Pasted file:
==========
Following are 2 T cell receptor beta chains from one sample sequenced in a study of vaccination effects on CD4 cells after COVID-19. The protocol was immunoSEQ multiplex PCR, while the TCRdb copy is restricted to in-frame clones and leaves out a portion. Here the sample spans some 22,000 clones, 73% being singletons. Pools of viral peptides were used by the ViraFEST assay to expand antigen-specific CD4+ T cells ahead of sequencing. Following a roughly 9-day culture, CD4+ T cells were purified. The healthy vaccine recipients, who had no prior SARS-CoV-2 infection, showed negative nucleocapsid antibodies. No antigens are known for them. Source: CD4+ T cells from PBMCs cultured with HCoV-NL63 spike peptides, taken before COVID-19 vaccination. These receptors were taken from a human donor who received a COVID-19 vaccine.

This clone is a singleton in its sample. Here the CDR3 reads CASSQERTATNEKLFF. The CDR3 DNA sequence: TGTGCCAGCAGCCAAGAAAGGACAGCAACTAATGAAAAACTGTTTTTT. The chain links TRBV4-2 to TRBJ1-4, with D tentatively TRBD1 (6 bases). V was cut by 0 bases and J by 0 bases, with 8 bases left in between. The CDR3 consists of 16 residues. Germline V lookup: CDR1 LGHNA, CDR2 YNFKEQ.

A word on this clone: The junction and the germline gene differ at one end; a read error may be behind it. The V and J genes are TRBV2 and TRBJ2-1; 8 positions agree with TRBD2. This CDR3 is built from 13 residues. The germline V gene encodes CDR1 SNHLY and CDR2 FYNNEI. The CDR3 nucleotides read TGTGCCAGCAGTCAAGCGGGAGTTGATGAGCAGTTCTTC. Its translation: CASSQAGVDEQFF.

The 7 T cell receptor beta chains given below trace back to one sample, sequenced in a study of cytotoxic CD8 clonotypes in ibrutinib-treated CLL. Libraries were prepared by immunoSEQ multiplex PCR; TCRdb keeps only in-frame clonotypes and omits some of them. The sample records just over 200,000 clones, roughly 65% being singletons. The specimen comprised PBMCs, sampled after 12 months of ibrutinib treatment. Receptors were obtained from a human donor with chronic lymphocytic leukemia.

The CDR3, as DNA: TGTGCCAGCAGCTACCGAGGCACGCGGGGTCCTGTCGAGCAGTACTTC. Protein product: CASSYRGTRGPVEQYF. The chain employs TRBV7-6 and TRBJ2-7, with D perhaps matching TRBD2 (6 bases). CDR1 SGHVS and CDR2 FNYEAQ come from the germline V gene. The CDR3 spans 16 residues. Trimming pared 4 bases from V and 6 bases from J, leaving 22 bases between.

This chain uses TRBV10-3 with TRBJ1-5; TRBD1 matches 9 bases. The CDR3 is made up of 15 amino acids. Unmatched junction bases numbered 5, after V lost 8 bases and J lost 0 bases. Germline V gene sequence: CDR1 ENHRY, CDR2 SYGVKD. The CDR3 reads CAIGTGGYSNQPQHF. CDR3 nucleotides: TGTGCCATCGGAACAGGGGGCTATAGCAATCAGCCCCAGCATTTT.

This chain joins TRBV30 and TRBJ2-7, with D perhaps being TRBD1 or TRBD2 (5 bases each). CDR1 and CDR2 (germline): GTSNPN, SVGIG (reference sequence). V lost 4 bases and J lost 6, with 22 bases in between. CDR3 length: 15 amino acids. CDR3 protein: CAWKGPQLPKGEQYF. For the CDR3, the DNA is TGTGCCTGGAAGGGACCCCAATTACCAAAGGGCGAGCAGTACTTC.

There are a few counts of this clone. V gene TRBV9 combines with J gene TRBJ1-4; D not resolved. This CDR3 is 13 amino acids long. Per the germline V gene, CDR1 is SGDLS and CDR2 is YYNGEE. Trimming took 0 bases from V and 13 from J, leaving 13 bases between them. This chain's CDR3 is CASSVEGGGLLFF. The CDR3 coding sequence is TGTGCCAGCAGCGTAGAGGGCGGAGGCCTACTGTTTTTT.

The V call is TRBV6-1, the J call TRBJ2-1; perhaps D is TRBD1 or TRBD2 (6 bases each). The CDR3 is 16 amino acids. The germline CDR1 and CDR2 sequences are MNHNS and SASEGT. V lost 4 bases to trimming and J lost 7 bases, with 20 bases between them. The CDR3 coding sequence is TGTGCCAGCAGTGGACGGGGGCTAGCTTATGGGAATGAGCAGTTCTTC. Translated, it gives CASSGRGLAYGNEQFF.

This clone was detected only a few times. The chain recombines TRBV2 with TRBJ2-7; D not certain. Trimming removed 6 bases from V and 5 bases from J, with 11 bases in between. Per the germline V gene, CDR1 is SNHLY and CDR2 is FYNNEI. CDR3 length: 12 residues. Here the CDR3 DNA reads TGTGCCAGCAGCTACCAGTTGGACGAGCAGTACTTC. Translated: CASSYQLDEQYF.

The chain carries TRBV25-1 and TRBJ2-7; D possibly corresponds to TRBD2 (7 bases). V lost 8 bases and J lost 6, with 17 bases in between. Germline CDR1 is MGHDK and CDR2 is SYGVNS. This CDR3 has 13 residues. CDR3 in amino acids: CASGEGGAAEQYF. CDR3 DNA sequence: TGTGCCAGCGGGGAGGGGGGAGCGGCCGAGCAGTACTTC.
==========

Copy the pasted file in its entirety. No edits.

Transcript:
Following are 2 T cell receptor beta chains from one sample sequenced in a study of vaccination effects on CD4 cells after COVID-19. The protocol was immunoSEQ multiplex PCR, while the TCRdb copy is restricted to in-frame clones and leaves out a portion. Here the sample spans some 22,000 clones, 73% being singletons. Pools of viral peptides were used by the ViraFEST assay to expand antigen-specific CD4+ T cells ahead of sequencing. Following a roughly 9-day culture, CD4+ T cells were purified. The healthy vaccine recipients, who had no prior SARS-CoV-2 infection, showed negative nucleocapsid antibodies. No antigens are known for them. Source: CD4+ T cells from PBMCs cultured with HCoV-NL63 spike peptides, taken before COVID-19 vaccination. These receptors were taken from a human donor who received a COVID-19 vaccine.

This clone is a singleton in its sample. Here the CDR3 reads CASSQERTATNEKLFF. The CDR3 DNA sequence: TGTGCCAGCAGCCAAGAAAGGACAGCAACTAATGAAAAACTGTTTTTT. The chain links TRBV4-2 to TRBJ1-4, with D tentatively TRBD1 (6 bases). V was cut by 0 bases and J by 0 bases, with 8 bases left in between. The CDR3 consists of 16 residues. Germline V lookup: CDR1 LGHNA, CDR2 YNFKEQ.

A word on this clone: The junction and the germline gene differ at one end; a read error may be behind it. The V and J genes are TRBV2 and TRBJ2-1; 8 positions agree with TRBD2. This CDR3 is built from 13 residues. The germline V gene encodes CDR1 SNHLY and CDR2 FYNNEI. The CDR3 nucleotides read TGTGCCAGCAGTCAAGCGGGAGTTGATGAGCAGTTCTTC. Its translation: CASSQAGVDEQFF.

The 7 T cell receptor beta chains given below trace back to one sample, sequenced in a study of cytotoxic CD8 clonotypes in ibrutinib-treated CLL. Libraries were prepared by immunoSEQ multiplex PCR; TCRdb keeps only in-frame clonotypes and omits some of them. The sample records just over 200,000 clones, roughly 65% being singletons. The specimen comprised PBMCs, sampled after 12 months of ibrutinib treatment. Receptors were obtained from a human donor with chronic lymphocytic leukemia.

The CDR3, as DNA: TGTGCCAGCAGCTACCGAGGCACGCGGGGTCCTGTCGAGCAGTACTTC. Protein product: CASSYRGTRGPVEQYF. The chain employs TRBV7-6 and TRBJ2-7, with D perhaps matching TRBD2 (6 bases). CDR1 SGHVS and CDR2 FNYEAQ come from the germline V gene. The CDR3 spans 16 residues. Trimming pared 4 bases from V and 6 bases from J, leaving 22 bases between.

This chain uses TRBV10-3 with TRBJ1-5; TRBD1 matches 9 bases. The CDR3 is made up of 15 amino acids. Unmatched junction bases numbered 5, after V lost 8 bases and J lost 0 bases. Germline V gene sequence: CDR1 ENHRY, CDR2 SYGVKD. The CDR3 reads CAIGTGGYSNQPQHF. CDR3 nucleotides: TGTGCCATCGGAACAGGGGGCTATAGCAATCAGCCCCAGCATTTT.

This chain joins TRBV30 and TRBJ2-7, with D perhaps being TRBD1 or TRBD2 (5 bases each). CDR1 and CDR2 (germline): GTSNPN, SVGIG (reference sequence). V lost 4 bases and J lost 6, with 22 bases in between. CDR3 length: 15 amino acids. CDR3 protein: CAWKGPQLPKGEQYF. For the CDR3, the DNA is TGTGCCTGGAAGGGACCCCAATTACCAAAGGGCGAGCAGTACTTC.

There are a few counts of this clone. V gene TRBV9 combines with J gene TRBJ1-4; D not resolved. This CDR3 is 13 amino acids long. Per the germline V gene, CDR1 is SGDLS and CDR2 is YYNGEE. Trimming took 0 bases from V and 13 from J, leaving 13 bases between them. This chain's CDR3 is CASSVEGGGLLFF. The CDR3 coding sequence is TGTGCCAGCAGCGTAGAGGGCGGAGGCCTACTGTTTTTT.

The V call is TRBV6-1, the J call TRBJ2-1; perhaps D is TRBD1 or TRBD2 (6 bases each). The CDR3 is 16 amino acids. The germline CDR1 and CDR2 sequences are MNHNS and SASEGT. V lost 4 bases to trimming and J lost 7 bases, with 20 bases between them. The CDR3 coding sequence is TGTGCCAGCAGTGGACGGGGGCTAGCTTATGGGAATGAGCAGTTCTTC. Translated, it gives CASSGRGLAYGNEQFF.

This clone was detected only a few times. The chain recombines TRBV2 with TRBJ2-7; D not certain. Trimming removed 6 bases from V and 5 bases from J, with 11 bases in between. Per the germline V gene, CDR1 is SNHLY and CDR2 is FYNNEI. CDR3 length: 12 residues. Here the CDR3 DNA reads TGTGCCAGCAGCTACCAGTTGGACGAGCAGTACTTC. Translated: CASSYQLDEQYF.

The chain carries TRBV25-1 and TRBJ2-7; D possibly corresponds to TRBD2 (7 bases). V lost 8 bases and J lost 6, with 17 bases in between. Germline CDR1 is MGHDK and CDR2 is SYGVNS. This CDR3 has 13 residues. CDR3 in amino acids: CASGEGGAAEQYF. CDR3 DNA sequence: TGTGCCAGCGGGGAGGGGGGAGCGGCCGAGCAGTACTTC.